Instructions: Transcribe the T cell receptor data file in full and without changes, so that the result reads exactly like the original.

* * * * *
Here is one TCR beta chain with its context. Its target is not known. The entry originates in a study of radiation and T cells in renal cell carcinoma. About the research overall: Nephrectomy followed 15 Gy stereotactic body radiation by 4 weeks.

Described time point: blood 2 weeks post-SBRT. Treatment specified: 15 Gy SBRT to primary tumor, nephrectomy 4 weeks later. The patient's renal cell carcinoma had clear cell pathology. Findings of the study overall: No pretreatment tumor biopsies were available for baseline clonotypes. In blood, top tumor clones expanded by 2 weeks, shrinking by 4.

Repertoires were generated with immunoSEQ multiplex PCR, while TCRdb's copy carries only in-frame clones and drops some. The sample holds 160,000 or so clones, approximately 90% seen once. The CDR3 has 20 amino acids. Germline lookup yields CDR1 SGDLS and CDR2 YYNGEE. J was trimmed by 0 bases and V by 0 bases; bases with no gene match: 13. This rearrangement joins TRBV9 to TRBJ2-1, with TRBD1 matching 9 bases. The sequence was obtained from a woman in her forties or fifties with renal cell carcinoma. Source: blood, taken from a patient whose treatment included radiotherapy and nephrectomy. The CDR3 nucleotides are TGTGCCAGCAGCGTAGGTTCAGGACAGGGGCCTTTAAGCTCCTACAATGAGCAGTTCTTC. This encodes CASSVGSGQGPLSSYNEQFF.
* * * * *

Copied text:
Here is one TCR beta chain with its context. Its target is not known. The entry originates in a study of radiation and T cells in renal cell carcinoma. About the research overall: Nephrectomy followed 15 Gy stereotactic body radiation by 4 weeks.

Described time point: blood 2 weeks post-SBRT. Treatment specified: 15 Gy SBRT to primary tumor, nephrectomy 4 weeks later. The patient's renal cell carcinoma had clear cell pathology. Findings of the study overall: No pretreatment tumor biopsies were available for baseline clonotypes. In blood, top tumor clones expanded by 2 weeks, shrinking by 4.

Repertoires were generated with immunoSEQ multiplex PCR, while TCRdb's copy carries only in-frame clones and drops some. The sample holds 160,000 or so clones, approximately 90% seen once. The CDR3 has 20 amino acids. Germline lookup yields CDR1 SGDLS and CDR2 YYNGEE. J was trimmed by 0 bases and V by 0 bases; bases with no gene match: 13. This rearrangement joins TRBV9 to TRBJ2-1, with TRBD1 matching 9 bases. The sequence was obtained from a woman in her forties or fifties with renal cell carcinoma. Source: blood, taken from a patient whose treatment included radiotherapy and nephrectomy. The CDR3 nucleotides are TGTGCCAGCAGCGTAGGTTCAGGACAGGGGCCTTTAAGCTCCTACAATGAGCAGTTCTTC. This encodes CASSVGSGQGPLSSYNEQFF.